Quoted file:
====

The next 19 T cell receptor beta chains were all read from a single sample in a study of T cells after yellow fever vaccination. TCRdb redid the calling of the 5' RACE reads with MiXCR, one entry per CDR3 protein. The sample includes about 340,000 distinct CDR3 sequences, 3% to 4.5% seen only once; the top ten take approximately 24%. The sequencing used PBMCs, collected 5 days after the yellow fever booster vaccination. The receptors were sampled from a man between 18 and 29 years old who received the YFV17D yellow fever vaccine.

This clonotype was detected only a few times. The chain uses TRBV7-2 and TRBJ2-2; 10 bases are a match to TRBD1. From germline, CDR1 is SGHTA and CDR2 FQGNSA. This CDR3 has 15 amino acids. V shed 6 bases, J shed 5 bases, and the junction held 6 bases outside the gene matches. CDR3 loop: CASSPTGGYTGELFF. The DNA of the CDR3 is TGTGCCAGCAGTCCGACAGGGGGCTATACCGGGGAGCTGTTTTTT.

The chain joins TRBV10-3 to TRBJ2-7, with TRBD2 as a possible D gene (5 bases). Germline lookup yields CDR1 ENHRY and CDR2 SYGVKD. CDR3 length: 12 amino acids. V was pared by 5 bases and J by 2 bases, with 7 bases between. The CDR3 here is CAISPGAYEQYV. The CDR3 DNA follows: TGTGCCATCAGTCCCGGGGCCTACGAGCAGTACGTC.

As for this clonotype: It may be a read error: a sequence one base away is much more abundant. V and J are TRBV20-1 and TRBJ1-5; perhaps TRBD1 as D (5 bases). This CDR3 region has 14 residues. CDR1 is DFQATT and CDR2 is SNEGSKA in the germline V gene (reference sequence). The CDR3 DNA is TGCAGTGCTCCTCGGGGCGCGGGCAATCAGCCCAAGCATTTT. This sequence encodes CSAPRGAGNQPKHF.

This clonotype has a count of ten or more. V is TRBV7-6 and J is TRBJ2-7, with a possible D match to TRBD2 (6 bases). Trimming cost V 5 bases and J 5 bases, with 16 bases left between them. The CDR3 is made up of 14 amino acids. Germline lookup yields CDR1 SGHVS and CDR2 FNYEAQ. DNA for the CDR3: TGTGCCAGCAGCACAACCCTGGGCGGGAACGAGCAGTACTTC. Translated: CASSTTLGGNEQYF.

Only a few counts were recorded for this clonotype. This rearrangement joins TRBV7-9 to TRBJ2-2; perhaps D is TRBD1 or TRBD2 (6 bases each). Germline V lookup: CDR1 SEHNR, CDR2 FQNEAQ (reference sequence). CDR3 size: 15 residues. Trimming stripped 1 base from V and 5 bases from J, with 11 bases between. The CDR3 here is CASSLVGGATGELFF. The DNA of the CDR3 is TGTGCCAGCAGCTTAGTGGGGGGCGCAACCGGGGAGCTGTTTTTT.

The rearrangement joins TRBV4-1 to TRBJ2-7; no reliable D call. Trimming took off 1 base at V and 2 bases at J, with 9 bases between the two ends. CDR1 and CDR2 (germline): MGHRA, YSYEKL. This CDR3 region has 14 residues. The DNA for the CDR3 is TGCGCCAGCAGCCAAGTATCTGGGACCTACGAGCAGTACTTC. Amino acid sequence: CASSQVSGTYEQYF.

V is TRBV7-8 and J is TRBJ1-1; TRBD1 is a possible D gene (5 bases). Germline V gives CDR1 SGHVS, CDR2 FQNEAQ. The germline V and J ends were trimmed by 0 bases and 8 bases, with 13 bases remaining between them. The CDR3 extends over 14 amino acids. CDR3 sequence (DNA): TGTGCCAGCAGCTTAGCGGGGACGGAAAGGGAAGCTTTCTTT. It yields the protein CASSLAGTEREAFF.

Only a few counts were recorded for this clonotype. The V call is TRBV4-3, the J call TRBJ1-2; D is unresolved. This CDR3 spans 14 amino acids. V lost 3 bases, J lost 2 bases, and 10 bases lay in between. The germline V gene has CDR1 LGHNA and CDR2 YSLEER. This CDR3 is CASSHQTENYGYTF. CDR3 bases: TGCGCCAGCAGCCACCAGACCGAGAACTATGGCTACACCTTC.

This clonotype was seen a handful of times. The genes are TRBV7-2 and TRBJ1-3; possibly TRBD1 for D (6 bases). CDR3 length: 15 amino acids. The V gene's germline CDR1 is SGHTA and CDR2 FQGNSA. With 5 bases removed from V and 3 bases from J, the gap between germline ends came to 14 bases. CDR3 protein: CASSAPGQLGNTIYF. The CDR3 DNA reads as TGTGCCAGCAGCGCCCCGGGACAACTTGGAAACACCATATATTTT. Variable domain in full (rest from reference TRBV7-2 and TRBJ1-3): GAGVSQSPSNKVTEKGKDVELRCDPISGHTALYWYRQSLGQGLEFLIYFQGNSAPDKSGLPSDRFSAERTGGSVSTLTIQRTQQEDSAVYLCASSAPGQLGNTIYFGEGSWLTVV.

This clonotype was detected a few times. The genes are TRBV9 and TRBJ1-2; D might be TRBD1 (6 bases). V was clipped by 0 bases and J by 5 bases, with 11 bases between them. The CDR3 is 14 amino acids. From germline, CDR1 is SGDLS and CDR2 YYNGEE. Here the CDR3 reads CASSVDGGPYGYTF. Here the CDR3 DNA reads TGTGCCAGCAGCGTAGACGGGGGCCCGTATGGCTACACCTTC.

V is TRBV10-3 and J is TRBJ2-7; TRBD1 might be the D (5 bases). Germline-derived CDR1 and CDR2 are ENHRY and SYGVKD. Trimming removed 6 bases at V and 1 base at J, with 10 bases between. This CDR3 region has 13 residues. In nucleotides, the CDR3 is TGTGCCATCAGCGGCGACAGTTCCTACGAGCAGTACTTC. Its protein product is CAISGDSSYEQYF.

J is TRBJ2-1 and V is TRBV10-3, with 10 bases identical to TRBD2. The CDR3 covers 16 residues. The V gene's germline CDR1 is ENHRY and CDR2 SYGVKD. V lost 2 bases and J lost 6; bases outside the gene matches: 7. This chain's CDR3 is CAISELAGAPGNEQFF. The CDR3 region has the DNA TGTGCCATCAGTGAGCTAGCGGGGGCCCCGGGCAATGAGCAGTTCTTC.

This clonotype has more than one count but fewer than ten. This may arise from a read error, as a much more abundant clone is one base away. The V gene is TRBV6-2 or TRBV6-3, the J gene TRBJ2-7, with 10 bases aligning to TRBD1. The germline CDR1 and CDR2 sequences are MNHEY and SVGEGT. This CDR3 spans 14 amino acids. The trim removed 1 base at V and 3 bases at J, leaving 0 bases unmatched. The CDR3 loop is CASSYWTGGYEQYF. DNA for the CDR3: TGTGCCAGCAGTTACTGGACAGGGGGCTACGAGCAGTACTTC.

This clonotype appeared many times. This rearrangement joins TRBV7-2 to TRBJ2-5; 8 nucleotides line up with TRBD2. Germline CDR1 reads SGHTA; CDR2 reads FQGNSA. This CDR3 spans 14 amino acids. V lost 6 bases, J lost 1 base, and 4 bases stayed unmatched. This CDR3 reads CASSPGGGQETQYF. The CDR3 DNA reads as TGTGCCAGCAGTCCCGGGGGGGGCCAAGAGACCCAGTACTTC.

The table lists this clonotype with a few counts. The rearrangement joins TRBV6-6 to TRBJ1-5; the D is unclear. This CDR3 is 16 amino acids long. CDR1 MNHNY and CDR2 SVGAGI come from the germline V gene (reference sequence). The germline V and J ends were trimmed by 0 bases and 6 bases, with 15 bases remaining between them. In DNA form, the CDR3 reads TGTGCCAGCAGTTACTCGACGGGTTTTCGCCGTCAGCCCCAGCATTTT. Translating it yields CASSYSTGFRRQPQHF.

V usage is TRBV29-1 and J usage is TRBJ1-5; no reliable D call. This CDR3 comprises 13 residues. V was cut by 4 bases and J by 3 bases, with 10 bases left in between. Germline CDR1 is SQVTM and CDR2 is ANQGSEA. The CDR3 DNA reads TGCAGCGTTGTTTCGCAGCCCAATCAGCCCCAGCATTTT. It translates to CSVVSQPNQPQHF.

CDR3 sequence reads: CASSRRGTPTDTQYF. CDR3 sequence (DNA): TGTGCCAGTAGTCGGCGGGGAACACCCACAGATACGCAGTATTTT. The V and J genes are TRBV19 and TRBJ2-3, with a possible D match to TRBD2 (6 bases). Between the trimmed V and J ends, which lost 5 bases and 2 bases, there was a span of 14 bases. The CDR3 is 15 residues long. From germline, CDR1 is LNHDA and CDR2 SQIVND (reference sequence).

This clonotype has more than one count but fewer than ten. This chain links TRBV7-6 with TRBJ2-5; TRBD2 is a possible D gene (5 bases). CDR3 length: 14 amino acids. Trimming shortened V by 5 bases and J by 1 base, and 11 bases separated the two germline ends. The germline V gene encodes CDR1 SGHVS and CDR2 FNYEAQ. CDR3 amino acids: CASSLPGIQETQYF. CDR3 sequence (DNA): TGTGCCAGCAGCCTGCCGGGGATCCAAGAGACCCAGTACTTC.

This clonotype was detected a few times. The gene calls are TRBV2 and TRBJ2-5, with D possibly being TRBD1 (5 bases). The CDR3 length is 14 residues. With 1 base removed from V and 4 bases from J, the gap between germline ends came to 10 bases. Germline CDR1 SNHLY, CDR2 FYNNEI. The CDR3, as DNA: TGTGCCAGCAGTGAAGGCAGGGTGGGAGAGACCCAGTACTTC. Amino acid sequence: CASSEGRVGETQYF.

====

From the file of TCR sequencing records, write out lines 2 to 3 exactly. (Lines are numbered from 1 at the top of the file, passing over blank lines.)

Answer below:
This clonotype was detected only a few times. The chain uses TRBV7-2 and TRBJ2-2; 10 bases are a match to TRBD1. From germline, CDR1 is SGHTA and CDR2 FQGNSA. This CDR3 has 15 amino acids. V shed 6 bases, J shed 5 bases, and the junction held 6 bases outside the gene matches. CDR3 loop: CASSPTGGYTGELFF. The DNA of the CDR3 is TGTGCCAGCAGTCCGACAGGGGGCTATACCGGGGAGCTGTTTTTT.

The chain joins TRBV10-3 to TRBJ2-7, with TRBD2 as a possible D gene (5 bases). Germline lookup yields CDR1 ENHRY and CDR2 SYGVKD. CDR3 length: 12 amino acids. V was pared by 5 bases and J by 2 bases, with 7 bases between. The CDR3 here is CAISPGAYEQYV. The CDR3 DNA follows: TGTGCCATCAGTCCCGGGGCCTACGAGCAGTACGTC.